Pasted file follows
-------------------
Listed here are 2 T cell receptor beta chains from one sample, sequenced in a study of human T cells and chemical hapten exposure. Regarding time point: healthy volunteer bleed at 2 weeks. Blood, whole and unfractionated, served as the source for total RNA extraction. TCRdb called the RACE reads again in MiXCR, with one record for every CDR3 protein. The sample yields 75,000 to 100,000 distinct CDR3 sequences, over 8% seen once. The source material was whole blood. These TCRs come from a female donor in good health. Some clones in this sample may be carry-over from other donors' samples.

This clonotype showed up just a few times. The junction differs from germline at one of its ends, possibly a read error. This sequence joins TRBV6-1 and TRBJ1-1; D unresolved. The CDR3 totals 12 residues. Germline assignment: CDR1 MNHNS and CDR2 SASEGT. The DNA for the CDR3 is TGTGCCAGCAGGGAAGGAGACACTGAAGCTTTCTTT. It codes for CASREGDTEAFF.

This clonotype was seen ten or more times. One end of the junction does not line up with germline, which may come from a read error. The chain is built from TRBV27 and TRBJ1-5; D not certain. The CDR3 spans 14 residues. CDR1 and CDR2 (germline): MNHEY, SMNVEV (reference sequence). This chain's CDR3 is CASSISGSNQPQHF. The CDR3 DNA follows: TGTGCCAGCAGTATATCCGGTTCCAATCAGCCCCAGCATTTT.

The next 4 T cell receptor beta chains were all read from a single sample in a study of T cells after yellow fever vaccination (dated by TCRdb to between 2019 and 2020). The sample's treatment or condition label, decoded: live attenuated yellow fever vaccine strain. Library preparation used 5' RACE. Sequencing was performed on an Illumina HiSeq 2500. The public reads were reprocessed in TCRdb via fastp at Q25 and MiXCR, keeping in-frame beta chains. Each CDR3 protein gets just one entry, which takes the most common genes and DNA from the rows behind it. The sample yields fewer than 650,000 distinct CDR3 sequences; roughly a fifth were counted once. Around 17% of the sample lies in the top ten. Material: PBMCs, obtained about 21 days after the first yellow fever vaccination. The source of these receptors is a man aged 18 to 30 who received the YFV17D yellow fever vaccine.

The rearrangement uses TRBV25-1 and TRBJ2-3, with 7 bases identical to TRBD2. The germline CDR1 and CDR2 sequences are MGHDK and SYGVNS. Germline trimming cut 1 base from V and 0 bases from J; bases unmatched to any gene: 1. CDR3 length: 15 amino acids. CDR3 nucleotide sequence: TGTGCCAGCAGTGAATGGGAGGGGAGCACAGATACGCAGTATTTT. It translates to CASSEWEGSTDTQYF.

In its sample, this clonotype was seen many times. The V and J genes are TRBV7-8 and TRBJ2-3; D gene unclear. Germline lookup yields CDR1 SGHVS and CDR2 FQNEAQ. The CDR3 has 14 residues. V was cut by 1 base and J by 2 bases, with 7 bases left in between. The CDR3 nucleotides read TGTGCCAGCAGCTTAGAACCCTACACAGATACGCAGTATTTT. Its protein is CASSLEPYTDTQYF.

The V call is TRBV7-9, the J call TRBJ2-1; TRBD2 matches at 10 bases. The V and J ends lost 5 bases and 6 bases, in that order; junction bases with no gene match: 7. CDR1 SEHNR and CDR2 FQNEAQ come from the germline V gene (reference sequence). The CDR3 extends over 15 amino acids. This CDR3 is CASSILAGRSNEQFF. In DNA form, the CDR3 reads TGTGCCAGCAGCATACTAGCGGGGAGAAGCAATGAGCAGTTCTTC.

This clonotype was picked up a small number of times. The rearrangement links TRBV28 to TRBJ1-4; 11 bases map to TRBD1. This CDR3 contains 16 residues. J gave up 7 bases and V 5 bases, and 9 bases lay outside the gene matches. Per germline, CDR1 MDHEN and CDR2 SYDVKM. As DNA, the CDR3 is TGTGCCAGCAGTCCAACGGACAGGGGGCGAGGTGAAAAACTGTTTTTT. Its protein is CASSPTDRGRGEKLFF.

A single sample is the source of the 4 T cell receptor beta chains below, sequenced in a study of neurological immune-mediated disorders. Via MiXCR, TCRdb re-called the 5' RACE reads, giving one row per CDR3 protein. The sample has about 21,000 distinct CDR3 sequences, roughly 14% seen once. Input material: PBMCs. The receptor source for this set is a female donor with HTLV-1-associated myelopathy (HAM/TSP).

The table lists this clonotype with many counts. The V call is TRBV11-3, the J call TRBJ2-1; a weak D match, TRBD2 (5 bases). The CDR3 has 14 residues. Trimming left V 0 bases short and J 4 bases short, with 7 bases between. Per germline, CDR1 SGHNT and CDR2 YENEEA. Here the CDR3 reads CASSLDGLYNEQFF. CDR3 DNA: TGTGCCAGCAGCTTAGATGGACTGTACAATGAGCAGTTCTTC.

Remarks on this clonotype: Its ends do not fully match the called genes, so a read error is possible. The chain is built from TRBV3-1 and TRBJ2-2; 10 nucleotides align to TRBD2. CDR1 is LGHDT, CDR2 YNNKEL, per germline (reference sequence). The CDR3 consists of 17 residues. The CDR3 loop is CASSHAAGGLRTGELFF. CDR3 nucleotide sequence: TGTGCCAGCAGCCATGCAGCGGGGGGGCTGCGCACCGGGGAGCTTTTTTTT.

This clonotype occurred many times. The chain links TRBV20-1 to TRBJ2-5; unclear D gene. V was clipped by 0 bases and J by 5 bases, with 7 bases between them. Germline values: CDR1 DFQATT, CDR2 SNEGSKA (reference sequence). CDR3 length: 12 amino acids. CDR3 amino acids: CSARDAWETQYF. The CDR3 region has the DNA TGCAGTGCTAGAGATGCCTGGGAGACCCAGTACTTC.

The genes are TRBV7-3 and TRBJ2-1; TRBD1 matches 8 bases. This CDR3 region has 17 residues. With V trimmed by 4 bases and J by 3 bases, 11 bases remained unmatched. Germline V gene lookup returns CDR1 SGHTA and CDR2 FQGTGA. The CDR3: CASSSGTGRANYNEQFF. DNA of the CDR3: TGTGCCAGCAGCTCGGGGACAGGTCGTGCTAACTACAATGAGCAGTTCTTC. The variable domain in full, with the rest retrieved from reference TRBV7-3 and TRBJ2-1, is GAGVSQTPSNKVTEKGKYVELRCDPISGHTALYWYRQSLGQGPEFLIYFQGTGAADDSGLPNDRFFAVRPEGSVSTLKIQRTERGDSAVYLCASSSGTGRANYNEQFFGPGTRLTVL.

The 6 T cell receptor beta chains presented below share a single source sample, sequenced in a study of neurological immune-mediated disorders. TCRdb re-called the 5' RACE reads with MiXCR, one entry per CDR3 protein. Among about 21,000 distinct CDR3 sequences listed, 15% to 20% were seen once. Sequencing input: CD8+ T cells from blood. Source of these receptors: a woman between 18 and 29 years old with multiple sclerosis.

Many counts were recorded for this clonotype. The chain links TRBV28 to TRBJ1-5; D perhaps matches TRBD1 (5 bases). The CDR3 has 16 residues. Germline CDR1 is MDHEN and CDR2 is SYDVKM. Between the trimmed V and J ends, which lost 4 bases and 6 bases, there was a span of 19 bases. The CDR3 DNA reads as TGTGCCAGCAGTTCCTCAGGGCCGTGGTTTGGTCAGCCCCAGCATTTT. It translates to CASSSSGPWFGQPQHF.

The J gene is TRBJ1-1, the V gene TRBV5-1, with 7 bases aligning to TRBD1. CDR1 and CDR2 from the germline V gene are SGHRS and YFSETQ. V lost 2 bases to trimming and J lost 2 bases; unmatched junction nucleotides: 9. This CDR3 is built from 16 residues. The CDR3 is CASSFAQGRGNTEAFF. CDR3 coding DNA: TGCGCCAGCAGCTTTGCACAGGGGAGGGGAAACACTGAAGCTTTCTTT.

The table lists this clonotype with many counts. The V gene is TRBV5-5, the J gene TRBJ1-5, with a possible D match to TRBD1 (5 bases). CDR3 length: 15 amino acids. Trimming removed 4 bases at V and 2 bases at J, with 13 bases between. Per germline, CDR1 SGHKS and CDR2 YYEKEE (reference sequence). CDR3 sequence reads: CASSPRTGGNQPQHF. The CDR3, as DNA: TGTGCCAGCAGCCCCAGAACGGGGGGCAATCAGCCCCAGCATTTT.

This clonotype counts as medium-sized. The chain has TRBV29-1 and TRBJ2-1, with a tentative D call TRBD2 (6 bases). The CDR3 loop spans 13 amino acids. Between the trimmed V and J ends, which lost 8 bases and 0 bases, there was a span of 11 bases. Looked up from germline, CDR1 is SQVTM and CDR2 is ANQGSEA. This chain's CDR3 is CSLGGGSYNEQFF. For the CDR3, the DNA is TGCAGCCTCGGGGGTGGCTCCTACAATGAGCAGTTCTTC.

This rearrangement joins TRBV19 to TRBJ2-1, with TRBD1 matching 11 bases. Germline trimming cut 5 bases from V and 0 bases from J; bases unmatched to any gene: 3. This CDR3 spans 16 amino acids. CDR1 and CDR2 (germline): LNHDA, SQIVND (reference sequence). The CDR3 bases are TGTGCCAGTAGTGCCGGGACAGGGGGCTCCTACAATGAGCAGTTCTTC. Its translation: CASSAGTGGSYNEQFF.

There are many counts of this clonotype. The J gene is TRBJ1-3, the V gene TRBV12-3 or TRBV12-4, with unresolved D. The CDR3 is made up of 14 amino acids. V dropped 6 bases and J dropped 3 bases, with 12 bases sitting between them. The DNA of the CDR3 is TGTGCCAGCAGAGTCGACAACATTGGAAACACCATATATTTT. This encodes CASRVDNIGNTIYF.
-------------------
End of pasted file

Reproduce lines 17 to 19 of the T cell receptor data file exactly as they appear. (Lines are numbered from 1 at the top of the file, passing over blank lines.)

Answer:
The table lists this clonotype with many counts. The V gene is TRBV5-5, the J gene TRBJ1-5, with a possible D match to TRBD1 (5 bases). CDR3 length: 15 amino acids. Trimming removed 4 bases at V and 2 bases at J, with 13 bases between. Per germline, CDR1 SGHKS and CDR2 YYEKEE (reference sequence). CDR3 sequence reads: CASSPRTGGNQPQHF. The CDR3, as DNA: TGTGCCAGCAGCCCCAGAACGGGGGGCAATCAGCCCCAGCATTTT.

This clonotype counts as medium-sized. The chain has TRBV29-1 and TRBJ2-1, with a tentative D call TRBD2 (6 bases). The CDR3 loop spans 13 amino acids. Between the trimmed V and J ends, which lost 8 bases and 0 bases, there was a span of 11 bases. Looked up from germline, CDR1 is SQVTM and CDR2 is ANQGSEA. This chain's CDR3 is CSLGGGSYNEQFF. For the CDR3, the DNA is TGCAGCCTCGGGGGTGGCTCCTACAATGAGCAGTTCTTC.

This rearrangement joins TRBV19 to TRBJ2-1, with TRBD1 matching 11 bases. Germline trimming cut 5 bases from V and 0 bases from J; bases unmatched to any gene: 3. This CDR3 spans 16 amino acids. CDR1 and CDR2 (germline): LNHDA, SQIVND (reference sequence). The CDR3 bases are TGTGCCAGTAGTGCCGGGACAGGGGGCTCCTACAATGAGCAGTTCTTC. Its translation: CASSAGTGGSYNEQFF.